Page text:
Many multi-view stereo methods are faced with the problem of segmenting 20-100 calibrated images of a 3D object. These segmentations are used to create a visual hull which is a first approximation to the object's geometry. In this paper we propose a simple technique for automatically segmenting these images. Our idea is based on two observations: (1) In each image the camera will usually fixate on the object of interest and (2) the segmentations are not independent because of the silhouette coherence constraint. We use (1) to initalise an object color model. We then perform a series of simultaneous segmentations using (2). In each iteration we update the color model based on previous results. The process converges to the correct segmentations after just a few iterations.

Multi-view Stereo via Volumetric Graph-cuts and Occlusion Robust Photo-Consistency
G. Vogiatzis, C. Hernández, P. H. S. Torr, and R. Cipolla. IEEE Transactions in Pattern Analysis and Machine Intelligence (PAMI), vol. 29, no. 12, pages 2241-2246, Dec., 2007.

Here we revisit our CVPR 2005 work and develop a much improved formulation. The object surface is defined as a partition of 3D space into 'inside' and 'outside' regions. The cost functional, which we optimise using Graph-cuts, is a combination of a simple balooning force and an occlusion-independent Normalised Cross Correlation cost. The advantages of our approach are the following: (1) Objects of arbitrary topology can be fully represented and computed as a single surface with no self-intersections. (2) The representation and geometric regularisation is image and viewpoint independent. (3) Global optimisation is computationally tractable, using existing max-flow algorithms.

Probabilistic visibility for multi-view stereo
C. Hernández, G. Vogiatzis and R. Cipolla. In Proceedings IEEE International Conference on Computer Vision and Pattern Recognition (CVPR), 2007.

In this work we explore how the photo-consistency criterion can be used to obtain a likelihood for a given 3D location being 'empty'. We observe that if a 3D point is considered as photo-consistent from a certain camera, then all 3D locations between that point and the camera are likely to be empty. In fact the degree of likelihood for 'emptiness' is related to the degree of photo-consistency. We formalise this observation probabilistically and show how it can be used to reconstruct difficult concavities in objects.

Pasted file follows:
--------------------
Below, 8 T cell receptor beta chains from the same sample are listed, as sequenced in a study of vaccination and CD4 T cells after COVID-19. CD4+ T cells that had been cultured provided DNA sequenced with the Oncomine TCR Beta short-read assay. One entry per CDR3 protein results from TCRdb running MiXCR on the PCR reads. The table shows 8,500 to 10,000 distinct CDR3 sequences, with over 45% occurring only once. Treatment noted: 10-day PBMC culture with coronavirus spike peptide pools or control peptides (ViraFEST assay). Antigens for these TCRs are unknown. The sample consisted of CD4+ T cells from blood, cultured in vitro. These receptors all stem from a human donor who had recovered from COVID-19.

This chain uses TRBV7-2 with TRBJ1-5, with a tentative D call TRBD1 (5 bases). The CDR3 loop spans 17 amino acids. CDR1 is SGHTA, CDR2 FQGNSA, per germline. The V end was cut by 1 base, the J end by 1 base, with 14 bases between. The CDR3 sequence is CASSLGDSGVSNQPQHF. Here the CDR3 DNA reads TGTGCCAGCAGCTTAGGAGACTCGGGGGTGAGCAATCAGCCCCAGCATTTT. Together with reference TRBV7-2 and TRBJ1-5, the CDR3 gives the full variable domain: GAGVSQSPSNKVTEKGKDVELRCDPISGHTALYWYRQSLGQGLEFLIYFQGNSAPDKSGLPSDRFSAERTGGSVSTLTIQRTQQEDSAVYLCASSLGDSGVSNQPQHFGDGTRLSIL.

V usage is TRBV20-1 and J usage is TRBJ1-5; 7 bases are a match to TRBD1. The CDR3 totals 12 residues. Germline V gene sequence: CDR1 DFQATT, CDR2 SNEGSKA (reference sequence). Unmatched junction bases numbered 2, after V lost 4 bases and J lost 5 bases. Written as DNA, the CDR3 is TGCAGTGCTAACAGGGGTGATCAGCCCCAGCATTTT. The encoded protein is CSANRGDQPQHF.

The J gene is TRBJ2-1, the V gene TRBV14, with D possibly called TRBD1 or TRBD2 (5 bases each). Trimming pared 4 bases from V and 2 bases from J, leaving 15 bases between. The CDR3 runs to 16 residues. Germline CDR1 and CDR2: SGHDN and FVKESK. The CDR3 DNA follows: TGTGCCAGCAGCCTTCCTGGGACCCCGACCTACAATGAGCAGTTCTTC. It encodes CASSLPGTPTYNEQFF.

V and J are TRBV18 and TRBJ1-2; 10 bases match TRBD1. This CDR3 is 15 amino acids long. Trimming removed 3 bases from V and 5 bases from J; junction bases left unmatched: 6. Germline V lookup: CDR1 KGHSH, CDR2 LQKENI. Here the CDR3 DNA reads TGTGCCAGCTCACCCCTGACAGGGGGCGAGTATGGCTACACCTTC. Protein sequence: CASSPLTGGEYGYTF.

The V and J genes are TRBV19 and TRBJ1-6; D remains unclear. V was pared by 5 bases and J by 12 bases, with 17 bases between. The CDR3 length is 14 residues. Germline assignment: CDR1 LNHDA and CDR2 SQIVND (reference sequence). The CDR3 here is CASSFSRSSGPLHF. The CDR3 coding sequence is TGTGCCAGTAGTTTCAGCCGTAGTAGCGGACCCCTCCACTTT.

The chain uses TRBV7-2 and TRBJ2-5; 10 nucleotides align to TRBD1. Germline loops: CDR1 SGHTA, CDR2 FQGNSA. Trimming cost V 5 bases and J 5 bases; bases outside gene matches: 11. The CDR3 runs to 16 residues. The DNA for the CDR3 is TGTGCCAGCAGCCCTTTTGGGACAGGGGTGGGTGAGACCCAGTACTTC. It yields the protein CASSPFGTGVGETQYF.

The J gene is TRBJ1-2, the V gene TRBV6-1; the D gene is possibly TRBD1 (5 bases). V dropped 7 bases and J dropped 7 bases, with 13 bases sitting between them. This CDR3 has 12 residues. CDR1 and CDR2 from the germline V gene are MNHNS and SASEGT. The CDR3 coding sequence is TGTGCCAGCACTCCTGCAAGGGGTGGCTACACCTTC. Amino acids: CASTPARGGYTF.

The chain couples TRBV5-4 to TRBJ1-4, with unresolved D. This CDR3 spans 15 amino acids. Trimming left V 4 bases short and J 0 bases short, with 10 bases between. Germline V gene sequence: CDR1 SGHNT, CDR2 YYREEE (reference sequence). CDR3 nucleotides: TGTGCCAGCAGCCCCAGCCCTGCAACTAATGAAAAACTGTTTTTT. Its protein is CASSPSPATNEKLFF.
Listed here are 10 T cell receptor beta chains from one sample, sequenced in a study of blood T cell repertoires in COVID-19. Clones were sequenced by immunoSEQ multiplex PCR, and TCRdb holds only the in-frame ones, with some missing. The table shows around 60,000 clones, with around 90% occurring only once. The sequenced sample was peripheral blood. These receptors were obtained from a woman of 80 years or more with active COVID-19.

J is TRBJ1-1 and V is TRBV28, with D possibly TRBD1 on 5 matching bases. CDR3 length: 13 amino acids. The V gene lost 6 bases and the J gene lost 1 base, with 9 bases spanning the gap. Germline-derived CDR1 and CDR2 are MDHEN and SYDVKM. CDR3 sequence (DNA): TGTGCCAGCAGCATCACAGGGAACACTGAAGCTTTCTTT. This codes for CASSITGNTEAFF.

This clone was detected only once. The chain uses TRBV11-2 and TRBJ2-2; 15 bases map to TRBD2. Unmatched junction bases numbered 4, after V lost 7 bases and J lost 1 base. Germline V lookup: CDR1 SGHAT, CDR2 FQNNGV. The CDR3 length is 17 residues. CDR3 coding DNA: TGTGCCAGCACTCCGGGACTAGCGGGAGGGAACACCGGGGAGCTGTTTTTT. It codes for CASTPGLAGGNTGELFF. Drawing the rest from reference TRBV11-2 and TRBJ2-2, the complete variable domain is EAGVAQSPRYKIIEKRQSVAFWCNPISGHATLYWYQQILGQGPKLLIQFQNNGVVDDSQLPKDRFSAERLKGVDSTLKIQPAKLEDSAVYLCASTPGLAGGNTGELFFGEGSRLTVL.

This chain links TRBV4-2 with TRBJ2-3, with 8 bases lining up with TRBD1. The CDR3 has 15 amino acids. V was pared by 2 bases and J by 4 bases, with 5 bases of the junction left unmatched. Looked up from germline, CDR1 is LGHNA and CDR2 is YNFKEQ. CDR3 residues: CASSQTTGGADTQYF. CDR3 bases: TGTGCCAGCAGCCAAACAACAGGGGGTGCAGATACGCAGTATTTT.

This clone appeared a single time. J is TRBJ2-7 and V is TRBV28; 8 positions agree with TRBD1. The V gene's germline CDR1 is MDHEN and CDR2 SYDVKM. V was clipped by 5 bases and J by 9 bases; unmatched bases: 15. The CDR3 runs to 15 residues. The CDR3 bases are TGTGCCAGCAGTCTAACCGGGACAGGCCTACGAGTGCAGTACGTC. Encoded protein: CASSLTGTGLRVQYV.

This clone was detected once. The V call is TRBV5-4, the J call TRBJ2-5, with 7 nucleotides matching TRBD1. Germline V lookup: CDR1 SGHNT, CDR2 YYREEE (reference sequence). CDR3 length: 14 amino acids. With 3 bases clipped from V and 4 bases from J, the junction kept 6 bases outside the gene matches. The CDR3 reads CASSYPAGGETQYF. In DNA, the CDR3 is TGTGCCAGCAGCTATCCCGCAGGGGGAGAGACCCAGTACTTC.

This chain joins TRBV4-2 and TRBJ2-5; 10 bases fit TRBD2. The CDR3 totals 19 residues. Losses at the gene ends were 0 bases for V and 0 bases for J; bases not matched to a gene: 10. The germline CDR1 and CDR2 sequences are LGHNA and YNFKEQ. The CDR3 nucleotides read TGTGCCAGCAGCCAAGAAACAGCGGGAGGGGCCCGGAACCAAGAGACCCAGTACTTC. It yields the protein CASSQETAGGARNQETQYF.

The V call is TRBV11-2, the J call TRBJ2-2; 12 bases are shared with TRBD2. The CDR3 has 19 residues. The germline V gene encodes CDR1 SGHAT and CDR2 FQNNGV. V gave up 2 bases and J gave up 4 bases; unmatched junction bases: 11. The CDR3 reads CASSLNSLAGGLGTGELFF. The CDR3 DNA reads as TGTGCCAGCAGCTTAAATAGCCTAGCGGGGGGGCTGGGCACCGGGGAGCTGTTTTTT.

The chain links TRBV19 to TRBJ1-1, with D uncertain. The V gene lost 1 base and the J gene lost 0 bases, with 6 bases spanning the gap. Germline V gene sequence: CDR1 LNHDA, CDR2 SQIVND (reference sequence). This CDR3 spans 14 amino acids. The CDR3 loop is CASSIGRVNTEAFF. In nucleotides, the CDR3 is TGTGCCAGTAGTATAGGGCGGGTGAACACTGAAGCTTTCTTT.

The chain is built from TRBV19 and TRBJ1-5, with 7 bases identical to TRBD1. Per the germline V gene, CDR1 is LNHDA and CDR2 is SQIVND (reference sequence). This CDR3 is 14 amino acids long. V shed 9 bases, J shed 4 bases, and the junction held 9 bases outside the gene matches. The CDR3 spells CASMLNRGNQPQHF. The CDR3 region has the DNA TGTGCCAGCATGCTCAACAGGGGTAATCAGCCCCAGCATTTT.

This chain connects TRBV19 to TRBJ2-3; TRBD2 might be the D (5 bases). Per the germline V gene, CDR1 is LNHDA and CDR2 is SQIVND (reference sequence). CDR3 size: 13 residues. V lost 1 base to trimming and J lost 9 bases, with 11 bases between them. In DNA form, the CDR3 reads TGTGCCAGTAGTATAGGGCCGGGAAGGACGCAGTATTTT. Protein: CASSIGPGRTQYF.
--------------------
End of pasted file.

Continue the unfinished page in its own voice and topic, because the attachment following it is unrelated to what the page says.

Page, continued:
Reconstruction in the Round Using Photometric Normals and Silhouettes
G. Vogiatzis, C. Hernández and R. Cipolla. In Proceedings IEEE Conference on Computer Vision and Pattern Recognition (CVPR), pages 1847-1854, 2006.

In this work we have obtained full 3D reconstructions of single-albedo, near-Lambertian objects such as white porcelain from 36 views under changing but unknown lighting (single distant light-source assumed). This work is the first to generalise uncalibrated photometric stereo in the multi-view setting. For a more detailed look at some other models we reconstructed using this technique, look here. All you will need is a java enabled browser.

Using Frontier Points to Recover Shape, Reflectance and Illumination
G. Vogiatzis, P. Favaro and R. Cipolla. In Proceedings IEEE International Conference of Computer Vision (ICCV), pages 228-235, 2005.

Frontier Points are a robust geometrical feature extracted from the silhouettes. They are points on the surface of the object with a known 3D location and known local surface orientation. In this paper we have shown how they can be used to recover information about the surface reflectance of the object as well as illumination.

Multi-view stereo via Volumetric Graph-cuts
G. Vogiatzis, P.H.S. Torr and R. Cipolla. In Proceedings IEEE Conference on Computer Vision and Pattern Recognition (CVPR), pages 391-398, 2005. (talk)

The object surface is defined as a boundary separating the Visual Hull surface from an inner surface at a constant offset from and inside the Visual Hull. The volume between these two surfaces is discretized into voxels and for each voxel we compute a photo-consistency cost. Using Graph-Cuts and a specially defined weighted graph, we compute the surface that optimally separates voxels inside and outside the scene.

Reconstructing Relief Surfaces
G. Vogiatzis, P.H.S. Torr, S. Seitz and R. Cipolla In Proceedings 15th British Machine Vision Conference (BMVC), pages 117-126, 2004. (talk)

The object surface is defined as a height field on top of a coarse approximation of the scene surface (typically the visual hull). The height field is formulated as a Markov Random Field incorporating photo-consistency and surface smoothness constraints. The resulting cost function is optimized using Loopy Belief Propagation.



Academic Background

2002-2006, PhD in Computer Vision from Trinity College, Cambridge

1997-2001, MSci in Mathematics and Computer Science from Imperial College, London

My CV (pdf)


Dr Carlos Hernandez
Dr Neill Campbell
Dr Gabe Brostow
Dr Paolo Favaro
Prof. Philip Torr
Prof. Roberto Cipolla


Tel: +44 (0) 121 204 3452
E-mail : g.vogiatzis [at] aston ac uk

Room MB213c,
Dept of Computer Science,
School of Engineering and Applied Science,
Aston University
Birmingham, B4 7ET